This policy and practice review of national work examines how the safety net can use this time of health reform to shift toward addressing social determinants of health, structural determinants of health inequities, and ultimately health equity.
While there are ample studies and papers detailing clinical care interventions and programs to provide more services to meet unaddressed needs, these studies rarely focus on the need for large safety net institutions to utilize their individual and collective political power to change the structural inequities that drive the inequitable distribution of social determinants of health. To make a new contribution to the trajectory of healthcareâs interest in advancing health equity, this paper addresses how the power of the health sectorâwhich represents roughly 18% of the U.S. economyâcould be better used to influence structural drivers of inequities.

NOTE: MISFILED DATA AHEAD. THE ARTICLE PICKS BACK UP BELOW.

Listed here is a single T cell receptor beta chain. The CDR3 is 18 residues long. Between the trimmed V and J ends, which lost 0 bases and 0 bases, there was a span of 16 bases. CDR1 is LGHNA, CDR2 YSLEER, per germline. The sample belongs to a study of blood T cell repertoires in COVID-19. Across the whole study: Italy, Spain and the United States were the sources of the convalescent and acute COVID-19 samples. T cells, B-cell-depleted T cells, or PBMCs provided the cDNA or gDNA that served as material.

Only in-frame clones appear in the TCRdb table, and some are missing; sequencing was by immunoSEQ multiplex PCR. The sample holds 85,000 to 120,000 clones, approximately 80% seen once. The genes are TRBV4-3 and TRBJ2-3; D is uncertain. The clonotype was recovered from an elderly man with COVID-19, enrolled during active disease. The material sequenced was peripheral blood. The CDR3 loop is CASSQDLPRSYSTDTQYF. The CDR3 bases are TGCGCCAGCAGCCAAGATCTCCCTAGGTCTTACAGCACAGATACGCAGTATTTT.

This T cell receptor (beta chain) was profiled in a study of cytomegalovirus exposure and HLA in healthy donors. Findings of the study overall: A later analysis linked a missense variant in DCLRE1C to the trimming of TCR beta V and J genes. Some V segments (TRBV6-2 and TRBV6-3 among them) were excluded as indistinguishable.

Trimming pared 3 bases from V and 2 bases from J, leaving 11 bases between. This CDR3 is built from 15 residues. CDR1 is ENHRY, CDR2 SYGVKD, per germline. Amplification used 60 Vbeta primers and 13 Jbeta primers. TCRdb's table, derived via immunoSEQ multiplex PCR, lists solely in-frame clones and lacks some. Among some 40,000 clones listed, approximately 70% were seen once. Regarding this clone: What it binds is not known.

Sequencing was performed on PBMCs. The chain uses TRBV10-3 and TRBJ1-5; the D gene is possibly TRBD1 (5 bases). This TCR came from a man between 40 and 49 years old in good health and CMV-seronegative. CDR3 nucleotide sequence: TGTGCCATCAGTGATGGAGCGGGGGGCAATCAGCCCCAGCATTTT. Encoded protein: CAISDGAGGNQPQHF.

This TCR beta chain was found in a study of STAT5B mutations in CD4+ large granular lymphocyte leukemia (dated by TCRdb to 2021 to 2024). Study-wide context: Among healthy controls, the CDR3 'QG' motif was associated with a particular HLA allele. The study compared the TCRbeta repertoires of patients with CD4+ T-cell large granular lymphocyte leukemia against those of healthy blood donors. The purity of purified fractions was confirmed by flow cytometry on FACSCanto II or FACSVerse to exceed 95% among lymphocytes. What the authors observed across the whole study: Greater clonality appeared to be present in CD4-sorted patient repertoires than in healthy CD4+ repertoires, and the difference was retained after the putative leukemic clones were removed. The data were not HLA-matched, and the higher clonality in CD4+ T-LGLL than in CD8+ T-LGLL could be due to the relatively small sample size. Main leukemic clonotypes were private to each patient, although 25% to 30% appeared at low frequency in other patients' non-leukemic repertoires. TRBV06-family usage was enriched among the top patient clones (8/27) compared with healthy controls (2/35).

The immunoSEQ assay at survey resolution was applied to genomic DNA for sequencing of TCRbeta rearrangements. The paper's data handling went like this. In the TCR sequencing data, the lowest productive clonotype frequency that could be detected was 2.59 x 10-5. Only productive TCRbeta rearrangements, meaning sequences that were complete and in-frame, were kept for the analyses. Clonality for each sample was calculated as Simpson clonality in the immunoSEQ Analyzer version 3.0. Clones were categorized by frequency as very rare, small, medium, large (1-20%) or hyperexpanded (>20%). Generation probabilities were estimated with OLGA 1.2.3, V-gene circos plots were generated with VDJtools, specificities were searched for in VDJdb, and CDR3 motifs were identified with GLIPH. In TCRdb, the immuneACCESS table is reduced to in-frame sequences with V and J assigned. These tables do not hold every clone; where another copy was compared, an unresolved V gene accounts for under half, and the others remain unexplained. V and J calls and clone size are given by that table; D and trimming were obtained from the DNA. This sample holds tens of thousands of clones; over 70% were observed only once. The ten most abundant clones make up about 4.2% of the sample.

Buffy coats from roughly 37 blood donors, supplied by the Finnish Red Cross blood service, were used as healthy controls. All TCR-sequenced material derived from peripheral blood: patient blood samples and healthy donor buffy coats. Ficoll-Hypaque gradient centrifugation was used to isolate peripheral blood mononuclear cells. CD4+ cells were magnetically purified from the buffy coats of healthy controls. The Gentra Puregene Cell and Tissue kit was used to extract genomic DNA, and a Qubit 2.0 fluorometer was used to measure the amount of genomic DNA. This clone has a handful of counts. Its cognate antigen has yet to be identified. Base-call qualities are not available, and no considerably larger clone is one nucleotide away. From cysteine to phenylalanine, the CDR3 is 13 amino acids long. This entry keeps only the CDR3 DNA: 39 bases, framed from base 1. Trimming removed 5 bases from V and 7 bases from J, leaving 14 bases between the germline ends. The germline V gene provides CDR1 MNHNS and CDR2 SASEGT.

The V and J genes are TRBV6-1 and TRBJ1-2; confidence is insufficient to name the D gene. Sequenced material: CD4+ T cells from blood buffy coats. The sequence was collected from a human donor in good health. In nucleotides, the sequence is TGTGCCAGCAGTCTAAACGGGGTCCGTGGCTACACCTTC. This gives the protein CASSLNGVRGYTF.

This study extends previous research examining the impact of the ACA and state Medicaid expansion on the safety net. The paper analyzes how the current political context is impacting the safety net sector while also examining overall adaptations to health reform, understanding its consequences, and identifying safety net stakeholdersâ policy and philanthropy recommendations for future reform. This research focused specifically on the safety net in western suburbs and was based on key informant interviews with executive leadership and focus groups with staff from thirteen area FQHCs, hospitals, free and charitable clinics, insurers, and community-based organizations. In addition to qualitative analysis, our report offers policy and practice recommendations to help address the challenges of reform at the institutional, state, and federal level.